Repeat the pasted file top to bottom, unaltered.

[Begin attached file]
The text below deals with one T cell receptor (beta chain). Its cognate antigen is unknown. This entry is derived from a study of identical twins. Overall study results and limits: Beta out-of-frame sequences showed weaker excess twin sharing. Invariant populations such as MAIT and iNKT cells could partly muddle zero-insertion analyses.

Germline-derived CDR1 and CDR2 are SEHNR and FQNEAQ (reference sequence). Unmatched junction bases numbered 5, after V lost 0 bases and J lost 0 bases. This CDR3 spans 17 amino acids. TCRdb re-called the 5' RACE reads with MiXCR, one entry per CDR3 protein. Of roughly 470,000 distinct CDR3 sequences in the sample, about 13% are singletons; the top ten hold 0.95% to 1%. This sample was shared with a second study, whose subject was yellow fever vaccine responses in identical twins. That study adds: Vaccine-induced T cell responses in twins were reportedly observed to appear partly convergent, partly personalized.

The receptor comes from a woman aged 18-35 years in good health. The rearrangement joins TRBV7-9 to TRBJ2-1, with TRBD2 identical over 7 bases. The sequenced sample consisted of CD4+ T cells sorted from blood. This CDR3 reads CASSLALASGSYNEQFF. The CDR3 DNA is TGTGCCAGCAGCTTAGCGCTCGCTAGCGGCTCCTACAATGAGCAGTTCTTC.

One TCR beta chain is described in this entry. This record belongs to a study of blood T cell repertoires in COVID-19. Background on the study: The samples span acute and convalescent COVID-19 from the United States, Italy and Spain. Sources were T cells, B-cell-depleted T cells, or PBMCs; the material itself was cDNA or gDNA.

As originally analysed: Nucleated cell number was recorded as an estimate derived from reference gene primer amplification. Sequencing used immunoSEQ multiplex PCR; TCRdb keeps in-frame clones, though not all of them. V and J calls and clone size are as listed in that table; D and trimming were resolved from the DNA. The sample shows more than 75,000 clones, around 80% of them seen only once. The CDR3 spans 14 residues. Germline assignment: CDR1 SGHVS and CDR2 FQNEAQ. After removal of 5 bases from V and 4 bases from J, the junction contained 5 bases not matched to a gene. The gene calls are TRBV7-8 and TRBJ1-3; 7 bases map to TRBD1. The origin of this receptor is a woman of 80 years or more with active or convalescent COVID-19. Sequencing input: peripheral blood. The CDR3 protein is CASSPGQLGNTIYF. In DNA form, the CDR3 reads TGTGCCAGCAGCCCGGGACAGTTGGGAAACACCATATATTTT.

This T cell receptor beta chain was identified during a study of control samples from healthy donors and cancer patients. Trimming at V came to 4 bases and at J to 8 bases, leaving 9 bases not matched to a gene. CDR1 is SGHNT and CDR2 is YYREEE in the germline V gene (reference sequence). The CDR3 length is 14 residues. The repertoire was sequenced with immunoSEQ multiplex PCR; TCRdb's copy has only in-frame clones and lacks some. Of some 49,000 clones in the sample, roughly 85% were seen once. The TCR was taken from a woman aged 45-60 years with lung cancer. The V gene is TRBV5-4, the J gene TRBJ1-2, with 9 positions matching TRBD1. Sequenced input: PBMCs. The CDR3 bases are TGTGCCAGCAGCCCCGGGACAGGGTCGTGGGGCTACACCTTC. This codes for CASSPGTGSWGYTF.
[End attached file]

The text below deals with one T cell receptor (beta chain). Its cognate antigen is unknown. This entry is derived from a study of identical twins. Overall study results and limits: Beta out-of-frame sequences showed weaker excess twin sharing. Invariant populations such as MAIT and iNKT cells could partly muddle zero-insertion analyses.

Germline-derived CDR1 and CDR2 are SEHNR and FQNEAQ (reference sequence). Unmatched junction bases numbered 5, after V lost 0 bases and J lost 0 bases. This CDR3 spans 17 amino acids. TCRdb re-called the 5' RACE reads with MiXCR, one entry per CDR3 protein. Of roughly 470,000 distinct CDR3 sequences in the sample, about 13% are singletons; the top ten hold 0.95% to 1%. This sample was shared with a second study, whose subject was yellow fever vaccine responses in identical twins. That study adds: Vaccine-induced T cell responses in twins were reportedly observed to appear partly convergent, partly personalized.

The receptor comes from a woman aged 18-35 years in good health. The rearrangement joins TRBV7-9 to TRBJ2-1, with TRBD2 identical over 7 bases. The sequenced sample consisted of CD4+ T cells sorted from blood. This CDR3 reads CASSLALASGSYNEQFF. The CDR3 DNA is TGTGCCAGCAGCTTAGCGCTCGCTAGCGGCTCCTACAATGAGCAGTTCTTC.

One TCR beta chain is described in this entry. This record belongs to a study of blood T cell repertoires in COVID-19. Background on the study: The samples span acute and convalescent COVID-19 from the United States, Italy and Spain. Sources were T cells, B-cell-depleted T cells, or PBMCs; the material itself was cDNA or gDNA.

As originally analysed: Nucleated cell number was recorded as an estimate derived from reference gene primer amplification. Sequencing used immunoSEQ multiplex PCR; TCRdb keeps in-frame clones, though not all of them. V and J calls and clone size are as listed in that table; D and trimming were resolved from the DNA. The sample shows more than 75,000 clones, around 80% of them seen only once. The CDR3 spans 14 residues. Germline assignment: CDR1 SGHVS and CDR2 FQNEAQ. After removal of 5 bases from V and 4 bases from J, the junction contained 5 bases not matched to a gene. The gene calls are TRBV7-8 and TRBJ1-3; 7 bases map to TRBD1. The origin of this receptor is a woman of 80 years or more with active or convalescent COVID-19. Sequencing input: peripheral blood. The CDR3 protein is CASSPGQLGNTIYF. In DNA form, the CDR3 reads TGTGCCAGCAGCCCGGGACAGTTGGGAAACACCATATATTTT.

This T cell receptor beta chain was identified during a study of control samples from healthy donors and cancer patients. Trimming at V came to 4 bases and at J to 8 bases, leaving 9 bases not matched to a gene. CDR1 is SGHNT and CDR2 is YYREEE in the germline V gene (reference sequence). The CDR3 length is 14 residues. The repertoire was sequenced with immunoSEQ multiplex PCR; TCRdb's copy has only in-frame clones and lacks some. Of some 49,000 clones in the sample, roughly 85% were seen once. The TCR was taken from a woman aged 45-60 years with lung cancer. The V gene is TRBV5-4, the J gene TRBJ1-2, with 9 positions matching TRBD1. Sequenced input: PBMCs. The CDR3 bases are TGTGCCAGCAGCCCCGGGACAGGGTCGTGGGGCTACACCTTC. This codes for CASSPGTGSWGYTF.